"What's wrong?" He asked, his face showing concern.

"This wood is hard as a rock. I can't get a nail through it," I replied.

"Here, let me try," he said, reaching for my hammer.

I handed it to him, relieved to be off the hook, and confident that if I couldn't get a nail through the blasted board, nobody could.

Harry gave the nail a few moderate hits to get it started. Then he grit his teeth and hauled off and beat on that cold piece of steel with everything he had. It slid through the board like magic. Everyone cheered. Harry was a hero. I couldn't believe my eyes.

Harry took another spike and delivered an encore performance.

"How did you do that, Harry?" I asked.

He looked me square in the eye and said, "You've got to hit it like a man, with everything you've got. Don't give it any second choices."

"Let me try that," said Mary, a husky girl from Milwaukee. 

And she slammed it home.

The happy procession moved on down the wall, everyone taking a turn. I stared at my bent nails.

Later, Harry told me he had once worked on a farm in Iceland. He had the same problem trying to drive a nail through a hunk of hardwood. The farmer explained to him that you'll never pound a spike through a sizable piece of hardwood like you can a piece of pine. You've got to hit it like a man, with everything you've got. Don't give it any second choices.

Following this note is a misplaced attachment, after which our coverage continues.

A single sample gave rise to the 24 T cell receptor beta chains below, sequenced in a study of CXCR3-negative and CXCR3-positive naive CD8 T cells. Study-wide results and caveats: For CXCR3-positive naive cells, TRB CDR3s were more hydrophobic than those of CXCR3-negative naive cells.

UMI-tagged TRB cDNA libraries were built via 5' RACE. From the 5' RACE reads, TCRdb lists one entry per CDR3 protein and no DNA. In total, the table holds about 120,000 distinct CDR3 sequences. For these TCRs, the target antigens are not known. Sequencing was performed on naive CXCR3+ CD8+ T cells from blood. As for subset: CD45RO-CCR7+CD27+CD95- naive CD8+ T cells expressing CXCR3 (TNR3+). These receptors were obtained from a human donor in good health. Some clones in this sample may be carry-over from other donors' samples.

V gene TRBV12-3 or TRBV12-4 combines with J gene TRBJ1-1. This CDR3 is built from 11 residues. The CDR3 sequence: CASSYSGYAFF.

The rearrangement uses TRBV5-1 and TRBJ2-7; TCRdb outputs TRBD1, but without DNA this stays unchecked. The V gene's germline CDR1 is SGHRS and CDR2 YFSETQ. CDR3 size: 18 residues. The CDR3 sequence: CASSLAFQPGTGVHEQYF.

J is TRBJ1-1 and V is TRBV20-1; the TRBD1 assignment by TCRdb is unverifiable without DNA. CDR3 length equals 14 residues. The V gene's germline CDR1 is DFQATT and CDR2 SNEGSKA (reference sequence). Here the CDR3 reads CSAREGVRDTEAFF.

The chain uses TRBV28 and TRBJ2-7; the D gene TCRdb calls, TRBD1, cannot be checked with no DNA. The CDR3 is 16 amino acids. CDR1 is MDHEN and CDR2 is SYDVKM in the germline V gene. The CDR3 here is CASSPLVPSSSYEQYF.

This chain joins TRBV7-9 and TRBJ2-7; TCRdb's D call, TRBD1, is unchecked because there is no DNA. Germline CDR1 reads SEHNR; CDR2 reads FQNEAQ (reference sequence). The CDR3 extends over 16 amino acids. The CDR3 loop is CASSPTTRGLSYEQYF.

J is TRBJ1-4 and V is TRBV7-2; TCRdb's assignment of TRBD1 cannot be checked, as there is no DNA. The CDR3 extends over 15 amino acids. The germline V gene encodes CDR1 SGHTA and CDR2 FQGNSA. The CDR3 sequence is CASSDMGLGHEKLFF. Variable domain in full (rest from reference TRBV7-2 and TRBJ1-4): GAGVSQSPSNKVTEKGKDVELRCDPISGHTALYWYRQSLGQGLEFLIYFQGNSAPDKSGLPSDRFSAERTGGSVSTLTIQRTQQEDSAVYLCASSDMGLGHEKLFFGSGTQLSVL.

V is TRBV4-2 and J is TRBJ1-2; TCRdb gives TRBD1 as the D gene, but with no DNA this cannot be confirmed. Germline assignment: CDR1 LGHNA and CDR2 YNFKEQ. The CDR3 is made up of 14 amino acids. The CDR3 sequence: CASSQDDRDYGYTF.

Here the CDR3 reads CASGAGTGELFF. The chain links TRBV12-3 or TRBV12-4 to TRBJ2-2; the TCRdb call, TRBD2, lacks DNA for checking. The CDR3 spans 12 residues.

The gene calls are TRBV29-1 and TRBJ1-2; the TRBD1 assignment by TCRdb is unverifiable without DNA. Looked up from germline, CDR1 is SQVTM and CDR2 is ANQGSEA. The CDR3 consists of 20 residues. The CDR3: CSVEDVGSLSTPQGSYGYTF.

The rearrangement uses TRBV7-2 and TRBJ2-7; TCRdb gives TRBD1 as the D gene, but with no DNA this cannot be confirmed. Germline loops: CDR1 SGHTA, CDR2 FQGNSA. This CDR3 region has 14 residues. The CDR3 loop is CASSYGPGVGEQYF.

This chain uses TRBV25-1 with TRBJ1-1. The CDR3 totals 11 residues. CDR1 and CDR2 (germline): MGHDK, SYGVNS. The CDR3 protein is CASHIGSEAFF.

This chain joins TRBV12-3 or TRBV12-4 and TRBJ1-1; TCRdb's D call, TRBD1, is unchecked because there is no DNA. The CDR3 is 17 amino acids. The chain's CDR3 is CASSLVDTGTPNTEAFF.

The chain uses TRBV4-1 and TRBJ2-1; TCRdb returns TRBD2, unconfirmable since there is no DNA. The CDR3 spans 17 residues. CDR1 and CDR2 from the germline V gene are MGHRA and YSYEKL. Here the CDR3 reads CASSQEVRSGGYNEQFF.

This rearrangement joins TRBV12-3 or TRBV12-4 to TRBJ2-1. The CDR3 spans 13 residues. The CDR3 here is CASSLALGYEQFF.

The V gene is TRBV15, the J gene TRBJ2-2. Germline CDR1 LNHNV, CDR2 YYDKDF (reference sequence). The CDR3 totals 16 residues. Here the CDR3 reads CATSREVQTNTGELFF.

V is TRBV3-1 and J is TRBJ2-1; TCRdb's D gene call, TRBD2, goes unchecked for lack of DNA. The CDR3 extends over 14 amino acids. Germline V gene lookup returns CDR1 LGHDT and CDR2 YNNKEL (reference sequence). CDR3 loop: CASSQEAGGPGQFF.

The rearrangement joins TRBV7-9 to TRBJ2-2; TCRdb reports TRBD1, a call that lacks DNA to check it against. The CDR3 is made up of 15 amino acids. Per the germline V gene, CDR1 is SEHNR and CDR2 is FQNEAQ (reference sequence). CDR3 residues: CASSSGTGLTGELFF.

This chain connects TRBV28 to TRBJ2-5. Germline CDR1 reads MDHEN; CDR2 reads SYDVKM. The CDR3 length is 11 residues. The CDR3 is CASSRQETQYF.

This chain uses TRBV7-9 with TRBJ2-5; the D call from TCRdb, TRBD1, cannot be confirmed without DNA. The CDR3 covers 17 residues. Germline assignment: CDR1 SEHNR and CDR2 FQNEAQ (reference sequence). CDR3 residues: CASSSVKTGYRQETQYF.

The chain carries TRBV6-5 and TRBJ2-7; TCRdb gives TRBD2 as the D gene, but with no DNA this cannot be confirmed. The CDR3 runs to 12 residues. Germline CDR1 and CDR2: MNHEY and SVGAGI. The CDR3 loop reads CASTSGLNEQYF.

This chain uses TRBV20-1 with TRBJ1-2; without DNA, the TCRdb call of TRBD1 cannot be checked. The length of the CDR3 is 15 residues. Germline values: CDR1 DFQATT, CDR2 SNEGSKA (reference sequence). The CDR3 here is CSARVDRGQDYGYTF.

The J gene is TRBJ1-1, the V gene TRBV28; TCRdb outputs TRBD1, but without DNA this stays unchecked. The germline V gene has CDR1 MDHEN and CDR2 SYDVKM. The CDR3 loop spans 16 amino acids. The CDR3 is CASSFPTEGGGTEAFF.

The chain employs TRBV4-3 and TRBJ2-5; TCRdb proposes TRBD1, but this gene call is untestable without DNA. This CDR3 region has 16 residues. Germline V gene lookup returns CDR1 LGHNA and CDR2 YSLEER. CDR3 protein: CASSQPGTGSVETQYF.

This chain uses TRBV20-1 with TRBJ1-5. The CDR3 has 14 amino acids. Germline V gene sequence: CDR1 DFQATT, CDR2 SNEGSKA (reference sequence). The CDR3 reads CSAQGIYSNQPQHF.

I never forgot that lesson and two years later it paid off. I was a building trades student at the State University of New York at Alfred. I was the only trade student on my dormitory floor. Everyone else was in business, or nursing, or some other academic degree program.

Part way through the school year, my floor was planning to have an epic weekend wild college party in the central gathering area, which we called the lounge. A couple days before the event, I walked into the lounge to find a bunch of guys and girls gathered around a pile of hardwood slab lumber. They looked discouraged, but perked up when they saw me.

"Hey, want to help us build a bar?" Asked Cathy, who was one of the coeds on my floor.

I've never been a party animal and I had better things to be doing, so I said, "No, not really."

"Oh, come on," she said. "We're having problems."

"Oh?" I replied, as I looked over their pitiful collection of half-driven and bent-over nails. "What seems to be the problem?"

Tony, an oversized jock stood there, hammer in hand, and whined, "I can't get a nail to go through this wood!"

"Here, let me try," I said as I gently took his hammer. 

I proceeded to slam-dunk a few nails through the hardwood in front of the astonished assembly.

"How did you do that?" Asked Tony.

I replied, "You gotta hit those nails like a man, Tony. With everything you got. Don't give 'em any second choices."